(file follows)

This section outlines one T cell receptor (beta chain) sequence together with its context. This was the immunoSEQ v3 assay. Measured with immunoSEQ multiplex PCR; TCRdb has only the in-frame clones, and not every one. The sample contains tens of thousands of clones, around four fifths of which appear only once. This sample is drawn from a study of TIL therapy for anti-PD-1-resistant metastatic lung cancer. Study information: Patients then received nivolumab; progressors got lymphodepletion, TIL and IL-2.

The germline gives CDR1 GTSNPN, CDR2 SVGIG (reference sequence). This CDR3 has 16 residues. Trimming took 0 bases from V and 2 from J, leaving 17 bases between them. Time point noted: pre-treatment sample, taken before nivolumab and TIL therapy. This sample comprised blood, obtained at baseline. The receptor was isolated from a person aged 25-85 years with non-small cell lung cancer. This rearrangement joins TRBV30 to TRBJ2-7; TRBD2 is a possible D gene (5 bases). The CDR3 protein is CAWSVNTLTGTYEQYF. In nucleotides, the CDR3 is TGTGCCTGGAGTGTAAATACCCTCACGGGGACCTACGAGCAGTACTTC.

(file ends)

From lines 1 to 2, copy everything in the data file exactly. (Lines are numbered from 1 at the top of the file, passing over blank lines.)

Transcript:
This section outlines one T cell receptor (beta chain) sequence together with its context. This was the immunoSEQ v3 assay. Measured with immunoSEQ multiplex PCR; TCRdb has only the in-frame clones, and not every one. The sample contains tens of thousands of clones, around four fifths of which appear only once. This sample is drawn from a study of TIL therapy for anti-PD-1-resistant metastatic lung cancer. Study information: Patients then received nivolumab; progressors got lymphodepletion, TIL and IL-2.

The germline gives CDR1 GTSNPN, CDR2 SVGIG (reference sequence). This CDR3 has 16 residues. Trimming took 0 bases from V and 2 from J, leaving 17 bases between them. Time point noted: pre-treatment sample, taken before nivolumab and TIL therapy. This sample comprised blood, obtained at baseline. The receptor was isolated from a person aged 25-85 years with non-small cell lung cancer. This rearrangement joins TRBV30 to TRBJ2-7; TRBD2 is a possible D gene (5 bases). The CDR3 protein is CAWSVNTLTGTYEQYF. In nucleotides, the CDR3 is TGTGCCTGGAGTGTAAATACCCTCACGGGGACCTACGAGCAGTACTTC.